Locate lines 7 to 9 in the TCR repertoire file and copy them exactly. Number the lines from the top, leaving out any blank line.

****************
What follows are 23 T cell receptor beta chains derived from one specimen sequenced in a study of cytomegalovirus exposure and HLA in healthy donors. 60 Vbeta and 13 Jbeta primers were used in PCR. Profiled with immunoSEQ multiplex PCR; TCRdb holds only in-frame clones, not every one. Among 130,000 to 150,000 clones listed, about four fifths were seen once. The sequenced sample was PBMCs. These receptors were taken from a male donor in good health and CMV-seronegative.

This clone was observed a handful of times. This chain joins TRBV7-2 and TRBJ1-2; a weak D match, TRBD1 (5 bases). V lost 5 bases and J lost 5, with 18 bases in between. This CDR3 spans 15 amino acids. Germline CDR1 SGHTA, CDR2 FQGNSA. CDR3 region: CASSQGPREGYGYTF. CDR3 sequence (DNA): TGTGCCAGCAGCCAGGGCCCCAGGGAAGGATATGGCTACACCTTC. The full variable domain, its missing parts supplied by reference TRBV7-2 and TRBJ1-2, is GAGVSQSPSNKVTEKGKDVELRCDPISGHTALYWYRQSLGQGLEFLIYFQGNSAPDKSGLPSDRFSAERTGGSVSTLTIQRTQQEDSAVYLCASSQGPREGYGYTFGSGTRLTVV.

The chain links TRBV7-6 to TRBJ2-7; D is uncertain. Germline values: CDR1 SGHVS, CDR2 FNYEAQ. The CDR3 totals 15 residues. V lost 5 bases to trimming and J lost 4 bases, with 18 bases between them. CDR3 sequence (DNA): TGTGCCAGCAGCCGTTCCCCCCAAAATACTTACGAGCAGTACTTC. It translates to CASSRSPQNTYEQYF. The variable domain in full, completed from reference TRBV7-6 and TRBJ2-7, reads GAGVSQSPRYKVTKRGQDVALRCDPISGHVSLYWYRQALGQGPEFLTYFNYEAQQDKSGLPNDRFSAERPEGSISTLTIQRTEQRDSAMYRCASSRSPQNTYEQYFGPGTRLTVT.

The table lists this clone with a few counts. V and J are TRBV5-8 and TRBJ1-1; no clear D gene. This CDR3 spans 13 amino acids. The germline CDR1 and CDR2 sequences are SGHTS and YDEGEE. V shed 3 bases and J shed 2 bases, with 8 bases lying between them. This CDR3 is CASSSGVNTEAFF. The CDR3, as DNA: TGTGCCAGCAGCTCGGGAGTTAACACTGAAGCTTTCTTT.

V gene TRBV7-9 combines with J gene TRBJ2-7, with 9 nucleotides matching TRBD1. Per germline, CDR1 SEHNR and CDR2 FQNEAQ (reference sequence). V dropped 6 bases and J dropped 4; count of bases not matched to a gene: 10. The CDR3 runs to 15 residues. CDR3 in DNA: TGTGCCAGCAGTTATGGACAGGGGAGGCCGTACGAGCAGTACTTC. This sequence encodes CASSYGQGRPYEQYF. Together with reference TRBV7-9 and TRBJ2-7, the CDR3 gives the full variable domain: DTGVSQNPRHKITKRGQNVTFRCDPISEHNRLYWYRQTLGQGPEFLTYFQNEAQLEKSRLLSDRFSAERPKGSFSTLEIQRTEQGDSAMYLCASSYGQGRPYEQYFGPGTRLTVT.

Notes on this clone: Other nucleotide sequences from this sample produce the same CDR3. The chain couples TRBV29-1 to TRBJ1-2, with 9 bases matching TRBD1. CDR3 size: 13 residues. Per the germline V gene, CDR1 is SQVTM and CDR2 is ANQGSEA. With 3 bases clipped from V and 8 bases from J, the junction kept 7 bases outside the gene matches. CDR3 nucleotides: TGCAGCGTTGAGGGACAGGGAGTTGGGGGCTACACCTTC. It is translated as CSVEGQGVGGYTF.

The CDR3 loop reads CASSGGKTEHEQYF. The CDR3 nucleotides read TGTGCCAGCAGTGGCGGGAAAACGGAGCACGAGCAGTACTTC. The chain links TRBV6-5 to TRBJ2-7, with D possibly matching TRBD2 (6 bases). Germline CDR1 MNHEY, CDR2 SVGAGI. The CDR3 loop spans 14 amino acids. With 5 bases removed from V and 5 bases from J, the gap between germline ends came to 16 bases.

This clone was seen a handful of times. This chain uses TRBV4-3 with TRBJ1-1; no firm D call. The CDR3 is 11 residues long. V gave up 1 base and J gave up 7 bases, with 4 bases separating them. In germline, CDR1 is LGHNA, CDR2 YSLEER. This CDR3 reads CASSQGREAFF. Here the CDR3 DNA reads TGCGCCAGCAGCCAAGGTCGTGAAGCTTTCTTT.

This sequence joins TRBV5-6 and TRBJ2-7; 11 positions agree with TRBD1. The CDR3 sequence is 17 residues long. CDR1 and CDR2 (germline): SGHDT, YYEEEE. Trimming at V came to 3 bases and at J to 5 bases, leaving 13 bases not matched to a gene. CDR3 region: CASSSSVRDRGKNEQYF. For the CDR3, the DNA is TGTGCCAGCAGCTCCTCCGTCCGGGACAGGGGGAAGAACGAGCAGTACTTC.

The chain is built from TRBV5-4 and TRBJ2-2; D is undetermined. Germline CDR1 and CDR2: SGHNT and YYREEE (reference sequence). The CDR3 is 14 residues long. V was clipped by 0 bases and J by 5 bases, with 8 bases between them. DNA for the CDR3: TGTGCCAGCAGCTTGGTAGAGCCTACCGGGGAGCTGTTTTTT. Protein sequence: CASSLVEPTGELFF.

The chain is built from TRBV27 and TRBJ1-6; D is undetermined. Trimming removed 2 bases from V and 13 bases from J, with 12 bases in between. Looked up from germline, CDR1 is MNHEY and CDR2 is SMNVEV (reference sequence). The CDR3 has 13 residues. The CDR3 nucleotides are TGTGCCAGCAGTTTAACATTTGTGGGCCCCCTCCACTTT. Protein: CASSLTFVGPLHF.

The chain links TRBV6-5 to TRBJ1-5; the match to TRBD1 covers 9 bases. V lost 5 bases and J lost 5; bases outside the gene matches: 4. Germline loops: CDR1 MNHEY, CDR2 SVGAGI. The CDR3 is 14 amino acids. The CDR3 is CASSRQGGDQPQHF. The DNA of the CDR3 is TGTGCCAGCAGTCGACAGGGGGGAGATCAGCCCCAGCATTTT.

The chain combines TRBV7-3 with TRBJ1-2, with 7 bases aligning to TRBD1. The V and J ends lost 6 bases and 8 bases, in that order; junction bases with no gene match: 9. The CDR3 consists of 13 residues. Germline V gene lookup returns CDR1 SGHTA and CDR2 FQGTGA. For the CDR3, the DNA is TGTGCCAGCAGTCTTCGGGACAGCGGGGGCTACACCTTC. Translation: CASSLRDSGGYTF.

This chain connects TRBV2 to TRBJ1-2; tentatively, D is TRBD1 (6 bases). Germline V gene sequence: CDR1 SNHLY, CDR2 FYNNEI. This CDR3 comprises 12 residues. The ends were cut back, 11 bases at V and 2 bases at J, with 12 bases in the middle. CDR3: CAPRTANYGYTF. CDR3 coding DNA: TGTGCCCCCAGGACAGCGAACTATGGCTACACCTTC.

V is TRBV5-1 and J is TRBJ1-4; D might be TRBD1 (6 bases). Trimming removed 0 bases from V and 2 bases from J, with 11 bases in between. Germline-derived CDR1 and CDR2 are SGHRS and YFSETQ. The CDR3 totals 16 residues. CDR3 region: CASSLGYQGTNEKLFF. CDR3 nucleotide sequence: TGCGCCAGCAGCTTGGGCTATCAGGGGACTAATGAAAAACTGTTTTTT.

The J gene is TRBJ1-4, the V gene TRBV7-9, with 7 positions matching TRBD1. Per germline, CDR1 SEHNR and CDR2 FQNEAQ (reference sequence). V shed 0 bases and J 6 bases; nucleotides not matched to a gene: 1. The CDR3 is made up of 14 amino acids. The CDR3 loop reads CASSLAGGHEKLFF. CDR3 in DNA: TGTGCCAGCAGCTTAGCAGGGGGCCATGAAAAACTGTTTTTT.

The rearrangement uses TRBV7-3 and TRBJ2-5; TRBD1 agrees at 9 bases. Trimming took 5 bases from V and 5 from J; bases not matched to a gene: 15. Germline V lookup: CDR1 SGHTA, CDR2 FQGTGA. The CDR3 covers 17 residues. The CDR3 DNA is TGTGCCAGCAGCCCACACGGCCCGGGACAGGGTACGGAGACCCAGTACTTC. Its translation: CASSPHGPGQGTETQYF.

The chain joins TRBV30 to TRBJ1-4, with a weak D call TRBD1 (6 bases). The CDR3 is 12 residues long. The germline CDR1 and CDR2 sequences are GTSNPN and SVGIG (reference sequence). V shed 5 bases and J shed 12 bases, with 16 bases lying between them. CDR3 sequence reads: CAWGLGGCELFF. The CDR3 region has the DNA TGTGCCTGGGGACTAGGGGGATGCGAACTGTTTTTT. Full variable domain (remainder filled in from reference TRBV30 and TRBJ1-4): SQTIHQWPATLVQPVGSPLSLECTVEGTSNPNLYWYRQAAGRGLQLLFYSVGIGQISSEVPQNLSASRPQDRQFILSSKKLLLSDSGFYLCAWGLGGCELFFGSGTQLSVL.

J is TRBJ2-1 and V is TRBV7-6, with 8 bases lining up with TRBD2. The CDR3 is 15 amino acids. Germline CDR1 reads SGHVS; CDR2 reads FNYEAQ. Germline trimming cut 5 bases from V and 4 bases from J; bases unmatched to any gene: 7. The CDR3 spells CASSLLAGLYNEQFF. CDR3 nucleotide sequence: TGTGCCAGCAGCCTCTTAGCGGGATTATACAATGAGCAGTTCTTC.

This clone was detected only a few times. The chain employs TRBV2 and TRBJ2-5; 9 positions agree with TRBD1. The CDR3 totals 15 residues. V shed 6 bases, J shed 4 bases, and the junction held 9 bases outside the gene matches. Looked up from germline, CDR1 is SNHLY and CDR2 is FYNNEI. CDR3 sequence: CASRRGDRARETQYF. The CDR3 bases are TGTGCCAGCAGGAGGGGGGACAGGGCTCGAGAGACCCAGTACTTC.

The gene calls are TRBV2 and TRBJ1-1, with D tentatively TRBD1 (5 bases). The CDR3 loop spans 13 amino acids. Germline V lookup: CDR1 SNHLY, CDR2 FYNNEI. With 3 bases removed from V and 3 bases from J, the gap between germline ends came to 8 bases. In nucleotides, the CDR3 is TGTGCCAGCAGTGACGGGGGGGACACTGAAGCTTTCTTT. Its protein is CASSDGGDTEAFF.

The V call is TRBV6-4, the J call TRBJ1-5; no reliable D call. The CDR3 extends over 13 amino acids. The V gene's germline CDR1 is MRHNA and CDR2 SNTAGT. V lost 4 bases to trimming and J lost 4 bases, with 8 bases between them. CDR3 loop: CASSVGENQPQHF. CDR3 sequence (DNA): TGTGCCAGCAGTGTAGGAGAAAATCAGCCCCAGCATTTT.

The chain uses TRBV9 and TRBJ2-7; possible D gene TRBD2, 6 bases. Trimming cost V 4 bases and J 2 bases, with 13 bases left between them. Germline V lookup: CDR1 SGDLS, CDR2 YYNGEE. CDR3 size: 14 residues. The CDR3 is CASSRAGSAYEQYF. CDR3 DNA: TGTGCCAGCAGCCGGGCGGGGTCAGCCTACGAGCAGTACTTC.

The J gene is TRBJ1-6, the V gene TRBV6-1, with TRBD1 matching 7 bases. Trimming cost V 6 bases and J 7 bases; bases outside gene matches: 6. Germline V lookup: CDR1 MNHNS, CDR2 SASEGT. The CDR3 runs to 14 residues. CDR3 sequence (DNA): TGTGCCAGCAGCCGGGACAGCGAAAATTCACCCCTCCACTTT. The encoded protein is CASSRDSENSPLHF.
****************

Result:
The CDR3 loop reads CASSGGKTEHEQYF. The CDR3 nucleotides read TGTGCCAGCAGTGGCGGGAAAACGGAGCACGAGCAGTACTTC. The chain links TRBV6-5 to TRBJ2-7, with D possibly matching TRBD2 (6 bases). Germline CDR1 MNHEY, CDR2 SVGAGI. The CDR3 loop spans 14 amino acids. With 5 bases removed from V and 5 bases from J, the gap between germline ends came to 16 bases.

This clone was seen a handful of times. This chain uses TRBV4-3 with TRBJ1-1; no firm D call. The CDR3 is 11 residues long. V gave up 1 base and J gave up 7 bases, with 4 bases separating them. In germline, CDR1 is LGHNA, CDR2 YSLEER. This CDR3 reads CASSQGREAFF. Here the CDR3 DNA reads TGCGCCAGCAGCCAAGGTCGTGAAGCTTTCTTT.

This sequence joins TRBV5-6 and TRBJ2-7; 11 positions agree with TRBD1. The CDR3 sequence is 17 residues long. CDR1 and CDR2 (germline): SGHDT, YYEEEE. Trimming at V came to 3 bases and at J to 5 bases, leaving 13 bases not matched to a gene. CDR3 region: CASSSSVRDRGKNEQYF. For the CDR3, the DNA is TGTGCCAGCAGCTCCTCCGTCCGGGACAGGGGGAAGAACGAGCAGTACTTC.